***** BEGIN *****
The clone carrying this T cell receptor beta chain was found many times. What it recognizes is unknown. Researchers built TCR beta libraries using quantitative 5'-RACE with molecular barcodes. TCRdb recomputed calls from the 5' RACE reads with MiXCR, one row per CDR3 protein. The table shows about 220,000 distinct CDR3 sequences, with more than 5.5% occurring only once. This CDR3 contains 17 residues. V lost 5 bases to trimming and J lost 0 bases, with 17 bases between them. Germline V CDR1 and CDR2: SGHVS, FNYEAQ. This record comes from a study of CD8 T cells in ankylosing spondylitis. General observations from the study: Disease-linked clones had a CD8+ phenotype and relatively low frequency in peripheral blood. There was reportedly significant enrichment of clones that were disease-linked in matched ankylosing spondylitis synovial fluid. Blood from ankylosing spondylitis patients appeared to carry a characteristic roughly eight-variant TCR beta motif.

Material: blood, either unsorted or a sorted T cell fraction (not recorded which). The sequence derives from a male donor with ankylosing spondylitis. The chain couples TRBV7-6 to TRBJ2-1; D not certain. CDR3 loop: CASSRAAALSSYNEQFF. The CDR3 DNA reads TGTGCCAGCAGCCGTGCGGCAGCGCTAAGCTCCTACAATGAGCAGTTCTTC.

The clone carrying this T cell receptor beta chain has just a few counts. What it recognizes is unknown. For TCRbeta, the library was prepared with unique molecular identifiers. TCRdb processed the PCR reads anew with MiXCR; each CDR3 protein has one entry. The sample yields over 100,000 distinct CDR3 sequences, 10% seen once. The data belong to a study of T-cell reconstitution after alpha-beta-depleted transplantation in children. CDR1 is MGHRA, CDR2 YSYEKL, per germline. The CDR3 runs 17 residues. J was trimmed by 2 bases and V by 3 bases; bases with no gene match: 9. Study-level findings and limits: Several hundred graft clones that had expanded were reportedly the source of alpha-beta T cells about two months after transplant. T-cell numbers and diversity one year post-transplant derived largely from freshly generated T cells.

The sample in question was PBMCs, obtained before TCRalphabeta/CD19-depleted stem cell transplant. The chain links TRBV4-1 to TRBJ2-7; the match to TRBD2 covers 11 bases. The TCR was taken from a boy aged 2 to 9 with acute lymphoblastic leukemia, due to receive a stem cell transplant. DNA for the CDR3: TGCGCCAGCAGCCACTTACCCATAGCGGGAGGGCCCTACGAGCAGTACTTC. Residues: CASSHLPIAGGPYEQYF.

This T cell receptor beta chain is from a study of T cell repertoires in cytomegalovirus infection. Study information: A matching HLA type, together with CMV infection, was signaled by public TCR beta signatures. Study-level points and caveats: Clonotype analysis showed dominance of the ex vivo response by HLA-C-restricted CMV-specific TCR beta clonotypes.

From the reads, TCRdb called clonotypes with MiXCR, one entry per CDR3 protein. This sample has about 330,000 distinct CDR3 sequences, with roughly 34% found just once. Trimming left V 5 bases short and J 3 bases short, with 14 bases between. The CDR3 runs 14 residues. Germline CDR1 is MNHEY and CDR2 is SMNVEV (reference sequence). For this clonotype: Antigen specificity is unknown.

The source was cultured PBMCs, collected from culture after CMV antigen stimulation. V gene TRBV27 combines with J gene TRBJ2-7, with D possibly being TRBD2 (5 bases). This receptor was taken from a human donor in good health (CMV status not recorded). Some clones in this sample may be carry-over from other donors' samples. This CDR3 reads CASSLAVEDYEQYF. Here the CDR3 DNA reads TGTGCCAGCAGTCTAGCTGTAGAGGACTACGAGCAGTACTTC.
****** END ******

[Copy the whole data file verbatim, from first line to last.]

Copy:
The clone carrying this T cell receptor beta chain was found many times. What it recognizes is unknown. Researchers built TCR beta libraries using quantitative 5'-RACE with molecular barcodes. TCRdb recomputed calls from the 5' RACE reads with MiXCR, one row per CDR3 protein. The table shows about 220,000 distinct CDR3 sequences, with more than 5.5% occurring only once. This CDR3 contains 17 residues. V lost 5 bases to trimming and J lost 0 bases, with 17 bases between them. Germline V CDR1 and CDR2: SGHVS, FNYEAQ. This record comes from a study of CD8 T cells in ankylosing spondylitis. General observations from the study: Disease-linked clones had a CD8+ phenotype and relatively low frequency in peripheral blood. There was reportedly significant enrichment of clones that were disease-linked in matched ankylosing spondylitis synovial fluid. Blood from ankylosing spondylitis patients appeared to carry a characteristic roughly eight-variant TCR beta motif.

Material: blood, either unsorted or a sorted T cell fraction (not recorded which). The sequence derives from a male donor with ankylosing spondylitis. The chain couples TRBV7-6 to TRBJ2-1; D not certain. CDR3 loop: CASSRAAALSSYNEQFF. The CDR3 DNA reads TGTGCCAGCAGCCGTGCGGCAGCGCTAAGCTCCTACAATGAGCAGTTCTTC.

The clone carrying this T cell receptor beta chain has just a few counts. What it recognizes is unknown. For TCRbeta, the library was prepared with unique molecular identifiers. TCRdb processed the PCR reads anew with MiXCR; each CDR3 protein has one entry. The sample yields over 100,000 distinct CDR3 sequences, 10% seen once. The data belong to a study of T-cell reconstitution after alpha-beta-depleted transplantation in children. CDR1 is MGHRA, CDR2 YSYEKL, per germline. The CDR3 runs 17 residues. J was trimmed by 2 bases and V by 3 bases; bases with no gene match: 9. Study-level findings and limits: Several hundred graft clones that had expanded were reportedly the source of alpha-beta T cells about two months after transplant. T-cell numbers and diversity one year post-transplant derived largely from freshly generated T cells.

The sample in question was PBMCs, obtained before TCRalphabeta/CD19-depleted stem cell transplant. The chain links TRBV4-1 to TRBJ2-7; the match to TRBD2 covers 11 bases. The TCR was taken from a boy aged 2 to 9 with acute lymphoblastic leukemia, due to receive a stem cell transplant. DNA for the CDR3: TGCGCCAGCAGCCACTTACCCATAGCGGGAGGGCCCTACGAGCAGTACTTC. Residues: CASSHLPIAGGPYEQYF.

This T cell receptor beta chain is from a study of T cell repertoires in cytomegalovirus infection. Study information: A matching HLA type, together with CMV infection, was signaled by public TCR beta signatures. Study-level points and caveats: Clonotype analysis showed dominance of the ex vivo response by HLA-C-restricted CMV-specific TCR beta clonotypes.

From the reads, TCRdb called clonotypes with MiXCR, one entry per CDR3 protein. This sample has about 330,000 distinct CDR3 sequences, with roughly 34% found just once. Trimming left V 5 bases short and J 3 bases short, with 14 bases between. The CDR3 runs 14 residues. Germline CDR1 is MNHEY and CDR2 is SMNVEV (reference sequence). For this clonotype: Antigen specificity is unknown.

The source was cultured PBMCs, collected from culture after CMV antigen stimulation. V gene TRBV27 combines with J gene TRBJ2-7, with D possibly being TRBD2 (5 bases). This receptor was taken from a human donor in good health (CMV status not recorded). Some clones in this sample may be carry-over from other donors' samples. This CDR3 reads CASSLAVEDYEQYF. Here the CDR3 DNA reads TGTGCCAGCAGTCTAGCTGTAGAGGACTACGAGCAGTACTTC.